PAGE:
- President Buhari declares open Induction Course for Newly Appointed Career Ambassadors at the NIA Headquarters
- The leader of the nation expressed optimism that in 2017 the external factors that partly contributed to push our economy into recession will ebb
- He charged the ambassadors to change the narrative of Nigeria outside the country
President Muhammadu Buhari has on December 19, Monday, said that Nigeria's recession will ease in 2017.
Femi Adesina, presidential media aide, revealed this in a statement made available to newsmen.
The president was speaking in Abuja while declaring open an induction course for Nigerian Career Ambassadors-designate who were recently cleared by the Senate.
Buhari said: “We are optimistic that the external factors that partly contributed to push our economy into recession will ebb in 2017. Until then, I regret that the resources available to fund our missions abroad will not be as robust as we would like.
“We are working hard to turn around our national economy by effectively reforming our macroeconomic environment through measures, some of which were outlined in my budget speech to the National Assembly last week.”
The leader of the nation reminded the ambassadors-designate that: “as we are all making great sacrifices at home, we also expect you to similarly make judicious use of the resources put at the disposal of your missions. As Heads of missions, you will be held accountable for the utilisation of all resources under your control. These are lean times, and all of us are expected to do more with less.”
He particularly charged them to change the narrative of Nigeria outside the country by playing up the positive values and outstanding contributions of Nigerians in the global arena.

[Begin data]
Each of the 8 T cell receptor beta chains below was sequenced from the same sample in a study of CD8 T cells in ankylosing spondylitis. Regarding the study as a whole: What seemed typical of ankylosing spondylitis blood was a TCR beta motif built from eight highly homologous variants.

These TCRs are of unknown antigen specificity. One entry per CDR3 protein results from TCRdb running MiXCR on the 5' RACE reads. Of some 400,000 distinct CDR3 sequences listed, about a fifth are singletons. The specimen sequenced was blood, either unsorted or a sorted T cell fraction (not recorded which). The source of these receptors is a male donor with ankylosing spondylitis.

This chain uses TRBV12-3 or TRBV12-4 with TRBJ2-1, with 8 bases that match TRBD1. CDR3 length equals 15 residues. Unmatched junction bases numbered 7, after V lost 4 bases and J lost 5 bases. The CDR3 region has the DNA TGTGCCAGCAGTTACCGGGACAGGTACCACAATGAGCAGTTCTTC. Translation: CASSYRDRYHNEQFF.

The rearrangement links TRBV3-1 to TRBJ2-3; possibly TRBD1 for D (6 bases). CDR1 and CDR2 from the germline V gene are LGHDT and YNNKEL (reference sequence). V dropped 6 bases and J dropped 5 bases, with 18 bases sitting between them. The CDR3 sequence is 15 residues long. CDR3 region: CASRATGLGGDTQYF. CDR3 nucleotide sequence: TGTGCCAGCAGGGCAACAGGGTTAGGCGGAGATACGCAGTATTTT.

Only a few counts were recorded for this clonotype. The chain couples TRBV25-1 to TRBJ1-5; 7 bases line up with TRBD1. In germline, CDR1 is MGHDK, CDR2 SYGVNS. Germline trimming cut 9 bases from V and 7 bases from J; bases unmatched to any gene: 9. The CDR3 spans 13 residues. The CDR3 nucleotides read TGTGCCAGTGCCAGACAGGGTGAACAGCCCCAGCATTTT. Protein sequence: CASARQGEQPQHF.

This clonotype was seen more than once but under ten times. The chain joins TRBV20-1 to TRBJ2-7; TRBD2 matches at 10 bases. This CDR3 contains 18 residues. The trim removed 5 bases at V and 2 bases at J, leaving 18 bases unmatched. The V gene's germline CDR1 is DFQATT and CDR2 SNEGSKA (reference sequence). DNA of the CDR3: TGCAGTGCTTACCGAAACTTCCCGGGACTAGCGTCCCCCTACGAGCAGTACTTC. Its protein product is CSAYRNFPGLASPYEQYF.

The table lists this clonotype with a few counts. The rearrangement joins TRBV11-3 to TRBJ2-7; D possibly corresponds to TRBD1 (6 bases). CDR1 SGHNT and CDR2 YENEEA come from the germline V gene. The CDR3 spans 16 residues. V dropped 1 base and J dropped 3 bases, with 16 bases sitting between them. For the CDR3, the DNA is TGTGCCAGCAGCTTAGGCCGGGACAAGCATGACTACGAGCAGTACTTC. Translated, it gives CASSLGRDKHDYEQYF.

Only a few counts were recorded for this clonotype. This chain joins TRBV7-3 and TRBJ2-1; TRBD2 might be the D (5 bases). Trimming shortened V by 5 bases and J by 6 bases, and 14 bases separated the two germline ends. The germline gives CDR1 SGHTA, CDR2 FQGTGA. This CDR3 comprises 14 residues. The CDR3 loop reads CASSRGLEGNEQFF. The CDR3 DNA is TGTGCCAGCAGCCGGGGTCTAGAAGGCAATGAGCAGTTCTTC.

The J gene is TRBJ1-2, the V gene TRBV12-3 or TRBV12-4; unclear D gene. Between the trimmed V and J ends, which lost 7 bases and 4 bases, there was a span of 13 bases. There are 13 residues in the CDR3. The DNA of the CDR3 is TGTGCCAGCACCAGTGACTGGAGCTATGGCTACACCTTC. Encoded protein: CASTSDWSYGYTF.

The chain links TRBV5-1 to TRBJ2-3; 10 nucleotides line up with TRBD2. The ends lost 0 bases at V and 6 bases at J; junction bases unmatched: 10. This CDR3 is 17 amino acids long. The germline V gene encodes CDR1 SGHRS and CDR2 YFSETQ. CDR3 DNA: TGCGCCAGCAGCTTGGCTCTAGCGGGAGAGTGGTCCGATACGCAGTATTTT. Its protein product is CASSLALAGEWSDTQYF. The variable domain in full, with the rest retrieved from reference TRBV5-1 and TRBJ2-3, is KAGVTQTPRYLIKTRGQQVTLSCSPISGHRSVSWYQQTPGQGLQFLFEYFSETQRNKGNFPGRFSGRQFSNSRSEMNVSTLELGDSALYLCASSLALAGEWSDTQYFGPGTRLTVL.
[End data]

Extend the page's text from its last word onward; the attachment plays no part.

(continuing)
“I want to emphasise your duty to change the narrative of Nigeria as seen by the outside world. For far too long, we have allowed Nigeria to be defined by others, always emphasizing our negatives. To the average foreigner, Nigeria evokes 419, terrorism, militancy, communal and religious clashes, insecurity, corruption and all our other faults,” the president said.
“You have the duty to correct this narrative by taking the initiative to define and portray our country for what it truly is. We are a nation of 180 million vibrant, enterprising, hardworking, hospitable and peaceful people. We are a remarkable nation that has succeeded in harnessing our multiple diversities as strengths such that we are the leading country on the continent.
“Therefore, you will need to mobilise, sensitise and motivate all your staff so that together you engage with your host governments, the private sector and other segments of the society to explain that Nigeria is much more than the negative image portrayed to them.”
President Buhari advised them to sustain the work ethic characterized by the love of country, professionalism, excellence, integrity and honour associated with the “Nigerian diplomatic tradition established in 1957 by the pioneers of the Nigerian Foreign Service, sometimes referred to as the “Twelve Apostles” and also “bequeath same to succeeding generations. ”
“As Nigerian Ambassadors, you must set the standard of putting Nigeria first in all your actions. You must show leadership, fairness and justice to all. Discipline, probity, accountability and zero tolerance for corruption must be your watchwords. You are expected to project the best image and traditions of our country in your conduct and all you do.”
In August, Nigeria 'lost its crown' as the largest economy in the region to South Africa after the International Monetary Fund worked out the sizes of the two economies using current exchange rates.
The news was capped by the announcement on August 31 that Nigeria had officially entered recession after its economy contracted for the second consecutive quarter.